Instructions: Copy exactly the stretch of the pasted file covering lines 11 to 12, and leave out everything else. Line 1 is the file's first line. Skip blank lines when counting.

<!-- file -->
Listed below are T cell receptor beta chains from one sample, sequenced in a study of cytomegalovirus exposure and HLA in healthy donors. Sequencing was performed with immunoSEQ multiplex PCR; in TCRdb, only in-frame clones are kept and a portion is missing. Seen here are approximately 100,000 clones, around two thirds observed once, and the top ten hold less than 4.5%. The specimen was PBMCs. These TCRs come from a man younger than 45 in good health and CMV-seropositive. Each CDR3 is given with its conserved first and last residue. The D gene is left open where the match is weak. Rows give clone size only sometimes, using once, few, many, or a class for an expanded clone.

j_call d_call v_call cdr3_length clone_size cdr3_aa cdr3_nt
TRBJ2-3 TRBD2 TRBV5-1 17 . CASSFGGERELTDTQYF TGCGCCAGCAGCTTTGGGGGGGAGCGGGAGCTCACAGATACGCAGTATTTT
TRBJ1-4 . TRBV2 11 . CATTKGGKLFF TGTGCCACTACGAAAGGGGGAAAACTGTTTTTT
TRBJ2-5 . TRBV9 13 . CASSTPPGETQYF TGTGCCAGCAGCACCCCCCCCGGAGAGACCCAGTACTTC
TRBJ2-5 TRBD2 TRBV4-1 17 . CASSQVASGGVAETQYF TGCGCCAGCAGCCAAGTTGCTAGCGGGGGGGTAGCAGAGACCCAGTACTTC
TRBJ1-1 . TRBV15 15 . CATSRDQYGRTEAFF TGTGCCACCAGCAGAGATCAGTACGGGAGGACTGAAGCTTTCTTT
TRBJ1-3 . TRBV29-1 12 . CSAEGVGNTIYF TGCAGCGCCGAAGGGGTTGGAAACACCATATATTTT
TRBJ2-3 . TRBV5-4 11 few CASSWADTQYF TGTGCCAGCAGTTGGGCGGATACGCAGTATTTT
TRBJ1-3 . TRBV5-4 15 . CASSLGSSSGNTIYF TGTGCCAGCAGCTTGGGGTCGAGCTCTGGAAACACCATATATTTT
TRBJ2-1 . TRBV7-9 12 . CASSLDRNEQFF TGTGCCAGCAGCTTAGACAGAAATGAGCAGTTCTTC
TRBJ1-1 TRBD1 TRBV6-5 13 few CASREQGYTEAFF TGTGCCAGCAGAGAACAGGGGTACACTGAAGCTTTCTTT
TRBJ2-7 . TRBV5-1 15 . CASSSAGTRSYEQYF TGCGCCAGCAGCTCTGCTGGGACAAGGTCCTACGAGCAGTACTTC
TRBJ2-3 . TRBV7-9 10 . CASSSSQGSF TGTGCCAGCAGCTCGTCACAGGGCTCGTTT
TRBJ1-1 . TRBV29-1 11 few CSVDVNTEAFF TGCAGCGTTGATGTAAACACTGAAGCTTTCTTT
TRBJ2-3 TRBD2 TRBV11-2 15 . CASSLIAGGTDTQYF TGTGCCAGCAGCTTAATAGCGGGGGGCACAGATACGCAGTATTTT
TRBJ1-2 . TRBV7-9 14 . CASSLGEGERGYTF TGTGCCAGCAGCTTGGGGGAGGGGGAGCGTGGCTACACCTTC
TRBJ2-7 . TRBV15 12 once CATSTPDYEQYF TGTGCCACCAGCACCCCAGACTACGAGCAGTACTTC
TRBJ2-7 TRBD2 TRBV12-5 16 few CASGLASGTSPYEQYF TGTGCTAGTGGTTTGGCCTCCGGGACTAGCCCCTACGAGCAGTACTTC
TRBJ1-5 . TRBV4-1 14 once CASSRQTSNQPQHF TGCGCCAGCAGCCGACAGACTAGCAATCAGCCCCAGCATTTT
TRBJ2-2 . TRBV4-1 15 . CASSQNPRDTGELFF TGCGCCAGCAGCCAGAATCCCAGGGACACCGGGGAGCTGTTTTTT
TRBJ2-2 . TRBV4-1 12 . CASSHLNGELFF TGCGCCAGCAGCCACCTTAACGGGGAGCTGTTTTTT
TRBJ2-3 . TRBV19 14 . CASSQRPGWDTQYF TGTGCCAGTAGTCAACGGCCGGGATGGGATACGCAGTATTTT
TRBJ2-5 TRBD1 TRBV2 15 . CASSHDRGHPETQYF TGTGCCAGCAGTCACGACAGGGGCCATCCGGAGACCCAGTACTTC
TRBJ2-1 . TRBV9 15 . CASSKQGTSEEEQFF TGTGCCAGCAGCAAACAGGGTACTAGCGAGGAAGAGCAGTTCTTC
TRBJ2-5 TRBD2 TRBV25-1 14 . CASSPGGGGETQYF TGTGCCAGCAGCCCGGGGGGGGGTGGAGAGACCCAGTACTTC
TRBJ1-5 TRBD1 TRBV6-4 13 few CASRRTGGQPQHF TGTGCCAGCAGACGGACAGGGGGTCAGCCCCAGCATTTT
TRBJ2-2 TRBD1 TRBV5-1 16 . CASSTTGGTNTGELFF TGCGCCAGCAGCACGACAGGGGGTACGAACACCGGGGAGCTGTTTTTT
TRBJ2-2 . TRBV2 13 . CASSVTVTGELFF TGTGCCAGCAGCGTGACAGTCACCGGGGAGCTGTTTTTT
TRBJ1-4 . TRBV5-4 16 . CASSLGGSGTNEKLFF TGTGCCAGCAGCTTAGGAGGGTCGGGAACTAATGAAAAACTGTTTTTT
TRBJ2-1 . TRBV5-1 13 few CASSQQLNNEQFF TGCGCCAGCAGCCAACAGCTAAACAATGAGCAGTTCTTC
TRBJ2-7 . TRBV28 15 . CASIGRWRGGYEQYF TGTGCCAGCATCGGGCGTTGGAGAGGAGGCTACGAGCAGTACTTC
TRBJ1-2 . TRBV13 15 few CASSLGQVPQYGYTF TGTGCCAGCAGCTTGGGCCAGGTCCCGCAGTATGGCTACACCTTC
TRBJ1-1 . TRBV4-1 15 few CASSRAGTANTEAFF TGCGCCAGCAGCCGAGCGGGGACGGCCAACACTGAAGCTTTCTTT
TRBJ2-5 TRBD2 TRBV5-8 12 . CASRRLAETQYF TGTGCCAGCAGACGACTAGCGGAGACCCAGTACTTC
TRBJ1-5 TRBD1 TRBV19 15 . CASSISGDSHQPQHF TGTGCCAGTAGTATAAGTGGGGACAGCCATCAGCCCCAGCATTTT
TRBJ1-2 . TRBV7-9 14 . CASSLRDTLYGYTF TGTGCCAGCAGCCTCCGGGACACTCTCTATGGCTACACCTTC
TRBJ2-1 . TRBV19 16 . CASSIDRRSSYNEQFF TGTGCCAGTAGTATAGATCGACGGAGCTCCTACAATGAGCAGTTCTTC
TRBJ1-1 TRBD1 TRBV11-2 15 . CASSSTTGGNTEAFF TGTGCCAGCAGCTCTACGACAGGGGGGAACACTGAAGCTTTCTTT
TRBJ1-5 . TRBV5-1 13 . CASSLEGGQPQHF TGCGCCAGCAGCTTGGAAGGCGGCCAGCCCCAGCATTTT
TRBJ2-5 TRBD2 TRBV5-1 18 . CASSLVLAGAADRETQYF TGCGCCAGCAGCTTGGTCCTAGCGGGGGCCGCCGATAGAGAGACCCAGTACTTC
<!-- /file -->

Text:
TRBJ2-1 . TRBV7-9 12 . CASSLDRNEQFF TGTGCCAGCAGCTTAGACAGAAATGAGCAGTTCTTC
TRBJ1-1 TRBD1 TRBV6-5 13 few CASREQGYTEAFF TGTGCCAGCAGAGAACAGGGGTACACTGAAGCTTTCTTT